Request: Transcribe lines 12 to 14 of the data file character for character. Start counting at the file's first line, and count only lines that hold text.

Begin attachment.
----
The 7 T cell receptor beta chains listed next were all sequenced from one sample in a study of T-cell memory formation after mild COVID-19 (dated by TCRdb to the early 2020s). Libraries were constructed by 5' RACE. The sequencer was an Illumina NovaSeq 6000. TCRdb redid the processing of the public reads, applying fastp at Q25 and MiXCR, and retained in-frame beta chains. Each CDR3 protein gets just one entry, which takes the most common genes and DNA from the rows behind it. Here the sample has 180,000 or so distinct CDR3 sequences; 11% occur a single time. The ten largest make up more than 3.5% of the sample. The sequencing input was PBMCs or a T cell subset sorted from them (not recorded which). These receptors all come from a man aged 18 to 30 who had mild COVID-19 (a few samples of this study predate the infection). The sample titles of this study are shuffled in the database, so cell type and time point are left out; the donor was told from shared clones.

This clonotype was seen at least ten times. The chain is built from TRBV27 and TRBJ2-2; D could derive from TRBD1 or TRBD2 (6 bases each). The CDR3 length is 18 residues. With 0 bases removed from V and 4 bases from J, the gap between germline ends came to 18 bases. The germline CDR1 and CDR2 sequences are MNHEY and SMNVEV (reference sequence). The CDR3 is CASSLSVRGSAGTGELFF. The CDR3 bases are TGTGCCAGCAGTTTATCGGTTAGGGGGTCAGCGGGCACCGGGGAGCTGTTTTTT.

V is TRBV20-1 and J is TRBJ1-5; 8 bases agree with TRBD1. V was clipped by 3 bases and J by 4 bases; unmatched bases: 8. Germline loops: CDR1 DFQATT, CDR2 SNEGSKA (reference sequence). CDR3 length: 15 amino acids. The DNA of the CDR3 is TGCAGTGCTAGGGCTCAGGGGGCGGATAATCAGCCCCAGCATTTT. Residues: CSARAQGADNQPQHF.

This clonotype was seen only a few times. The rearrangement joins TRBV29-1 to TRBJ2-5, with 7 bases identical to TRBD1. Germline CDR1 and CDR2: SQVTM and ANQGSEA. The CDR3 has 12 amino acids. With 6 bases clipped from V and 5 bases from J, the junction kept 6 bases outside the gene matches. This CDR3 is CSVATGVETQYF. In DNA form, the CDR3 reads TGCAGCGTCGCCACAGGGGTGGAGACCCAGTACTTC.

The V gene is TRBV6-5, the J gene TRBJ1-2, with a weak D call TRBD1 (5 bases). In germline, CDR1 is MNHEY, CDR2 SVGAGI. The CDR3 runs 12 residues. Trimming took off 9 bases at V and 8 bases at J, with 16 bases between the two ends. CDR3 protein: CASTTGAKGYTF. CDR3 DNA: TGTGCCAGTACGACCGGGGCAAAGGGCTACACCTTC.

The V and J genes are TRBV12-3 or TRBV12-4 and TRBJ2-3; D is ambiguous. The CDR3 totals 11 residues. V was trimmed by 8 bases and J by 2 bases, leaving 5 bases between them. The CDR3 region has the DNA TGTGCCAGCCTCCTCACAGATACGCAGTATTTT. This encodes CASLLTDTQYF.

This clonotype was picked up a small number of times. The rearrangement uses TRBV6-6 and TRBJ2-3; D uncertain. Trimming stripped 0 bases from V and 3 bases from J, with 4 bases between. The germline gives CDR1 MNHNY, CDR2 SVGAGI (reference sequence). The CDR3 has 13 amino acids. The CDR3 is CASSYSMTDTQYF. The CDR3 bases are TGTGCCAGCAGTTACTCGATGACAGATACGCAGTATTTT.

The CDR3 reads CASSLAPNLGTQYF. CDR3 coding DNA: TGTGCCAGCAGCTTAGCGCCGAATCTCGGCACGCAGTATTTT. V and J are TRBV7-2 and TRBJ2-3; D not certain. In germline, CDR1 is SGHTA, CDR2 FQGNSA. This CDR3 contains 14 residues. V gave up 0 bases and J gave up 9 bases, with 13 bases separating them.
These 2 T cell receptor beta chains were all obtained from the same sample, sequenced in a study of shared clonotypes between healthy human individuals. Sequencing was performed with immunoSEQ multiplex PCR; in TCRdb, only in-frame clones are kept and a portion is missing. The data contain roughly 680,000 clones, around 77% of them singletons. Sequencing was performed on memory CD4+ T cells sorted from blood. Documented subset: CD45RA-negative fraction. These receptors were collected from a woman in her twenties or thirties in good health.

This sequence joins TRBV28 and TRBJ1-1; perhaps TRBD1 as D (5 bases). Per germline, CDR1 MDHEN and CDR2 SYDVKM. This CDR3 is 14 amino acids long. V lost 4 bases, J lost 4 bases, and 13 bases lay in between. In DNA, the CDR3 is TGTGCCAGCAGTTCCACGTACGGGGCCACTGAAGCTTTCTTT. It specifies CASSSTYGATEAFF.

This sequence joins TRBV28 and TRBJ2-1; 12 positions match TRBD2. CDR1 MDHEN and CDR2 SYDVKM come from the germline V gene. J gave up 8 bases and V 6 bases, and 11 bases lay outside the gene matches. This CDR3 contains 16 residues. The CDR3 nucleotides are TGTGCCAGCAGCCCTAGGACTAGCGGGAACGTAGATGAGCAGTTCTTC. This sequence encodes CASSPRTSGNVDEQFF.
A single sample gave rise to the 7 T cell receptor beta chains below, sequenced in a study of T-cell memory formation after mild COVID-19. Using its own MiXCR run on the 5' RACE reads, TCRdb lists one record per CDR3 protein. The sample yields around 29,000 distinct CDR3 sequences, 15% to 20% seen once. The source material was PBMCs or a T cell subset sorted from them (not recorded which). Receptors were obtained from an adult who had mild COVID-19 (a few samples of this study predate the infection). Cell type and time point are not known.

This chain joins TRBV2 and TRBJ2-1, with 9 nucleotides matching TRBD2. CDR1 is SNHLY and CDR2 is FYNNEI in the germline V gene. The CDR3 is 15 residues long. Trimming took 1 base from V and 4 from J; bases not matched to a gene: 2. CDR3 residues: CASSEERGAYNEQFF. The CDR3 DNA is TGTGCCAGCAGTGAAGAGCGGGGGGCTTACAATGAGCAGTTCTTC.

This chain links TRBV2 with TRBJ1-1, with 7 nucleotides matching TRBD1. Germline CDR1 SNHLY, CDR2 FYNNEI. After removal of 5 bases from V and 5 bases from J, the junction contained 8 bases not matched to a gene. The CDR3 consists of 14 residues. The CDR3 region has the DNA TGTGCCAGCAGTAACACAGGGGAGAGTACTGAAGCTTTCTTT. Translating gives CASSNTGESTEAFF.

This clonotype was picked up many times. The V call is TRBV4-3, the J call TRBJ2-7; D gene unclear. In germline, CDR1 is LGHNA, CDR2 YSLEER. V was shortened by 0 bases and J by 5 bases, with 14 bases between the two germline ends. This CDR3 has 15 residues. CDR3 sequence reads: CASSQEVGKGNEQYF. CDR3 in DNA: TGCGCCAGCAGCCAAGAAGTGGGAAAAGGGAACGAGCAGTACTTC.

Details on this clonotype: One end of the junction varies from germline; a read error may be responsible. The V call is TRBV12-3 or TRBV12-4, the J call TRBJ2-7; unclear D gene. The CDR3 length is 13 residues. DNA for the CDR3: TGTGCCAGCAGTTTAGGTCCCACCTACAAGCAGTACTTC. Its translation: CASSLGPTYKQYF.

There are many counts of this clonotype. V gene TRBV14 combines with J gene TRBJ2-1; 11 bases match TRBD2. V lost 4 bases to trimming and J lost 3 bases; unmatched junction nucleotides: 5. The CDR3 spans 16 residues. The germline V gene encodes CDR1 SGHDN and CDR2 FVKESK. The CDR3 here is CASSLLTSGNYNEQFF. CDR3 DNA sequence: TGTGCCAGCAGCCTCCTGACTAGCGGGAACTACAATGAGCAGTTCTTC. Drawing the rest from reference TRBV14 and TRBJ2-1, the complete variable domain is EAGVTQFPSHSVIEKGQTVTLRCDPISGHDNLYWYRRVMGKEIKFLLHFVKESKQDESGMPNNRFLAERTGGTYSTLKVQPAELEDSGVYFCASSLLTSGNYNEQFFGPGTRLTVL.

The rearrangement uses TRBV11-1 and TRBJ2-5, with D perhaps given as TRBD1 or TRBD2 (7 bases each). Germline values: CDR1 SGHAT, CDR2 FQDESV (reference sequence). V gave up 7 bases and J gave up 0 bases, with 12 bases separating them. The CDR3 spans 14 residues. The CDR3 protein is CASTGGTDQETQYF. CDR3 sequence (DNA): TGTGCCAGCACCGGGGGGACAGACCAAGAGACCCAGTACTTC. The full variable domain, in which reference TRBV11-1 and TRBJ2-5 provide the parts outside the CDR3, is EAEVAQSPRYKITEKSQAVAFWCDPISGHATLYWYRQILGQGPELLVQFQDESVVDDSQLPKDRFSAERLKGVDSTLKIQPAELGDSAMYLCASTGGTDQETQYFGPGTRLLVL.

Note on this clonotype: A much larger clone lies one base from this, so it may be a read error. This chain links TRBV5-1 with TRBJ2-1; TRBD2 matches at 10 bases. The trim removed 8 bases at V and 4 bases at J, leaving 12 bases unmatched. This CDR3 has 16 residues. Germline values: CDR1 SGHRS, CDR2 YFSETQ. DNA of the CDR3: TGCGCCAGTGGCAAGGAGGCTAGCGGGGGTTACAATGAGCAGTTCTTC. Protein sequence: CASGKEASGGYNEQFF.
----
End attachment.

A single sample gave rise to the 7 T cell receptor beta chains below, sequenced in a study of T-cell memory formation after mild COVID-19. Using its own MiXCR run on the 5' RACE reads, TCRdb lists one record per CDR3 protein. The sample yields around 29,000 distinct CDR3 sequences, 15% to 20% seen once. The source material was PBMCs or a T cell subset sorted from them (not recorded which). Receptors were obtained from an adult who had mild COVID-19 (a few samples of this study predate the infection). Cell type and time point are not known.

This chain joins TRBV2 and TRBJ2-1, with 9 nucleotides matching TRBD2. CDR1 is SNHLY and CDR2 is FYNNEI in the germline V gene. The CDR3 is 15 residues long. Trimming took 1 base from V and 4 from J; bases not matched to a gene: 2. CDR3 residues: CASSEERGAYNEQFF. The CDR3 DNA is TGTGCCAGCAGTGAAGAGCGGGGGGCTTACAATGAGCAGTTCTTC.

This chain links TRBV2 with TRBJ1-1, with 7 nucleotides matching TRBD1. Germline CDR1 SNHLY, CDR2 FYNNEI. After removal of 5 bases from V and 5 bases from J, the junction contained 8 bases not matched to a gene. The CDR3 consists of 14 residues. The CDR3 region has the DNA TGTGCCAGCAGTAACACAGGGGAGAGTACTGAAGCTTTCTTT. Translating gives CASSNTGESTEAFF.